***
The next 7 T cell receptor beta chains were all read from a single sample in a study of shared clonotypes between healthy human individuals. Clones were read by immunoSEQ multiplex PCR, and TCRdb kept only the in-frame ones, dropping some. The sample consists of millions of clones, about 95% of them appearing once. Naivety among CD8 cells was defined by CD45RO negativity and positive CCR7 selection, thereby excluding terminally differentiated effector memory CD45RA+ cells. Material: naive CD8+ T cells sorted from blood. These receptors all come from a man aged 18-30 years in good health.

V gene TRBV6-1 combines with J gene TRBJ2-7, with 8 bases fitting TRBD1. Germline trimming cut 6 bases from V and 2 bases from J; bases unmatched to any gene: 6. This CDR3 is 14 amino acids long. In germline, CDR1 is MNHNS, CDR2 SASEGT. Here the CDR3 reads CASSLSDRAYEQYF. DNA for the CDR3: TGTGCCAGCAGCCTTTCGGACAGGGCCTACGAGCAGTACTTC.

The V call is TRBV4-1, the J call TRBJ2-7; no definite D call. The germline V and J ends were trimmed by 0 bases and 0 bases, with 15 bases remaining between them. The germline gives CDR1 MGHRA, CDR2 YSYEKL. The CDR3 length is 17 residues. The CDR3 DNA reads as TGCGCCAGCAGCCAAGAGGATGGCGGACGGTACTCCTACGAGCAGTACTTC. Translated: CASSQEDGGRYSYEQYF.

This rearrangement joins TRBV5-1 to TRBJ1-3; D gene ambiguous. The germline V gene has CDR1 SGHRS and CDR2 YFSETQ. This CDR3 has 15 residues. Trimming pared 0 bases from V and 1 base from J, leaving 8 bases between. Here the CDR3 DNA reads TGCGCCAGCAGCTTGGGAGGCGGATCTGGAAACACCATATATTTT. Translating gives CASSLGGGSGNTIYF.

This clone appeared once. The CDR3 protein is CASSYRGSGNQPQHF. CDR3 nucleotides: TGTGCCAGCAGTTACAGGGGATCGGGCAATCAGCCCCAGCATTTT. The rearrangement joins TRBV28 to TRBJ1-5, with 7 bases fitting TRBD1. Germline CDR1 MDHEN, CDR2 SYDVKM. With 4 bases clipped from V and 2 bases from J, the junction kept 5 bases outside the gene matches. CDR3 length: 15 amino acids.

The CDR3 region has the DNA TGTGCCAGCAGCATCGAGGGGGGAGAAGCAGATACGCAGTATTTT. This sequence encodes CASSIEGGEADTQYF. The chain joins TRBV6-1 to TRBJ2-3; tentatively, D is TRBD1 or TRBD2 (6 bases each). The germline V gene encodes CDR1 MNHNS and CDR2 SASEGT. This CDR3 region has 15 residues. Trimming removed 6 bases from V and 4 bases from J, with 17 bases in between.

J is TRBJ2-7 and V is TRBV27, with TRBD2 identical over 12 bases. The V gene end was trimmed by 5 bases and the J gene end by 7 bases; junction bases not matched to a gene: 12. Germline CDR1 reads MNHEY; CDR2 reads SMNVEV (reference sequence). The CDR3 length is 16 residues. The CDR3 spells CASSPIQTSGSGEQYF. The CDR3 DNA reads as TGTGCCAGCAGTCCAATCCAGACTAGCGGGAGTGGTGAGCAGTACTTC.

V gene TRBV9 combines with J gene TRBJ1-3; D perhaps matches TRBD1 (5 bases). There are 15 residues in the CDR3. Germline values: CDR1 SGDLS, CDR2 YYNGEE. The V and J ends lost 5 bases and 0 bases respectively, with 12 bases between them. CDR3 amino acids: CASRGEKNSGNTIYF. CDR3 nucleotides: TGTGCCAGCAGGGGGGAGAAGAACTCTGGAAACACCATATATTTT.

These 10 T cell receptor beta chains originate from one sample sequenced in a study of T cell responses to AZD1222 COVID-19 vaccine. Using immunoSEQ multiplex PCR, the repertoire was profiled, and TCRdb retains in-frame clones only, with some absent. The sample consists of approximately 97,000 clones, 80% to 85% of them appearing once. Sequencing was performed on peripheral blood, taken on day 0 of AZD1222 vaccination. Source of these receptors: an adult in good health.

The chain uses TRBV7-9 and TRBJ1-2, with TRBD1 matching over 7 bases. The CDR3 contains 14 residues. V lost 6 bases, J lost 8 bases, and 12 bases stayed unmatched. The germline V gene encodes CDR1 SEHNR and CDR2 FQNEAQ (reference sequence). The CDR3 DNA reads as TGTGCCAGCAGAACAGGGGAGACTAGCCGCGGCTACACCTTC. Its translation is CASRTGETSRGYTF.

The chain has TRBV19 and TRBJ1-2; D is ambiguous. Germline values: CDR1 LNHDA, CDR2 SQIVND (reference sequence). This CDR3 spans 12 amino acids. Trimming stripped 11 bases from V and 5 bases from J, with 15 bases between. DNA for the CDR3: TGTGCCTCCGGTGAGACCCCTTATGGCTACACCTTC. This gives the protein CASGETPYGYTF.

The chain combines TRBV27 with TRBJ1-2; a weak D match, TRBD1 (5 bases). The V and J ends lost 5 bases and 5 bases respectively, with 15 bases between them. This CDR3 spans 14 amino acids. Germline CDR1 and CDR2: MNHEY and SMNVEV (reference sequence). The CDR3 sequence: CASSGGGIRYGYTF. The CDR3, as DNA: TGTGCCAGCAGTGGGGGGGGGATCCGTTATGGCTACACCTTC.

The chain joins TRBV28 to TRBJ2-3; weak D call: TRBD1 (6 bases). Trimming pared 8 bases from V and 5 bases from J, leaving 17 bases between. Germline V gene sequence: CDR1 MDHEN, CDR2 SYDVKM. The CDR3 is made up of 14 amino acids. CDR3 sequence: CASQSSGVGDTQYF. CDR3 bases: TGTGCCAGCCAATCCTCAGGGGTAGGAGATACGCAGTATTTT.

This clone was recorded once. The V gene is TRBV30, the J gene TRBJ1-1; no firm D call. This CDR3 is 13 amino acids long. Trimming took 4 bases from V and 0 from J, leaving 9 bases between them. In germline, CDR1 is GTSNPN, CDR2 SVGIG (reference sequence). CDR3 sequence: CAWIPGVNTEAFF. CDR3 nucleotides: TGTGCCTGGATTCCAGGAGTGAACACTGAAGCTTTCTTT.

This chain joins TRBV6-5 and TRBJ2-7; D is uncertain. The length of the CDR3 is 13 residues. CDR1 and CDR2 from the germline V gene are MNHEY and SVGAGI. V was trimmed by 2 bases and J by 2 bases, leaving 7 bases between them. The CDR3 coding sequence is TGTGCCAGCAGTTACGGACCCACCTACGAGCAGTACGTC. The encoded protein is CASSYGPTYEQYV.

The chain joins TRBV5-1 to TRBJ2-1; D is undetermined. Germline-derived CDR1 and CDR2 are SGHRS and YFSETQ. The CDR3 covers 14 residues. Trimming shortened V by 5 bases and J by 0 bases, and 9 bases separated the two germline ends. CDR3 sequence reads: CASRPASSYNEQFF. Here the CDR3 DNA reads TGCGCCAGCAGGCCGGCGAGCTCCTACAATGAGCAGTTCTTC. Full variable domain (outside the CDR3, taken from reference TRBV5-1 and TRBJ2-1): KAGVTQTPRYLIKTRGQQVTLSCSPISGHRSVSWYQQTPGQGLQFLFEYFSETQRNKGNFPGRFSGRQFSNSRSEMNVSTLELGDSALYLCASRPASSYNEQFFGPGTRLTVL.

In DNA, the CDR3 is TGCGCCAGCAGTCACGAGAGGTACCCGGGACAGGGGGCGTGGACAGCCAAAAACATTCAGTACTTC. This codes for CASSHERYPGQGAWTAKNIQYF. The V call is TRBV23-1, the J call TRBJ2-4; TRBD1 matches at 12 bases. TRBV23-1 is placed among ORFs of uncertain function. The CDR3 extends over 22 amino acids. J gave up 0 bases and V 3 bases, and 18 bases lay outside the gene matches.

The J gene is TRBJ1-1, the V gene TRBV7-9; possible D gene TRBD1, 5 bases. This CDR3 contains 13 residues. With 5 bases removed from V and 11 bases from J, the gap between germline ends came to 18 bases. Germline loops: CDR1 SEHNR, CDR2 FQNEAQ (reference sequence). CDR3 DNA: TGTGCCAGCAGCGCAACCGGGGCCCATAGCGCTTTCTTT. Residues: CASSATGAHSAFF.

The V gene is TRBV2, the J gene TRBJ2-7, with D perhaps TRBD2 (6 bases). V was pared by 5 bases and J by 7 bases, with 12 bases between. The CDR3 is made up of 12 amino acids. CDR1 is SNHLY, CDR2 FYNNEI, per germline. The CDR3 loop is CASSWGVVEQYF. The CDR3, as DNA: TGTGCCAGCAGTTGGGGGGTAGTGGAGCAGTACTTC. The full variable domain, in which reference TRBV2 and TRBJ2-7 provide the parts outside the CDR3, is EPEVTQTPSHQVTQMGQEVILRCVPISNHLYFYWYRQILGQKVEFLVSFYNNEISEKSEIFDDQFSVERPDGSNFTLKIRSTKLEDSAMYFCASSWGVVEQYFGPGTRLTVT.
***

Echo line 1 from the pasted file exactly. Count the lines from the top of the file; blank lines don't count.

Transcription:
The next 7 T cell receptor beta chains were all read from a single sample in a study of shared clonotypes between healthy human individuals. Clones were read by immunoSEQ multiplex PCR, and TCRdb kept only the in-frame ones, dropping some. The sample consists of millions of clones, about 95% of them appearing once. Naivety among CD8 cells was defined by CD45RO negativity and positive CCR7 selection, thereby excluding terminally differentiated effector memory CD45RA+ cells. Material: naive CD8+ T cells sorted from blood. These receptors all come from a man aged 18-30 years in good health.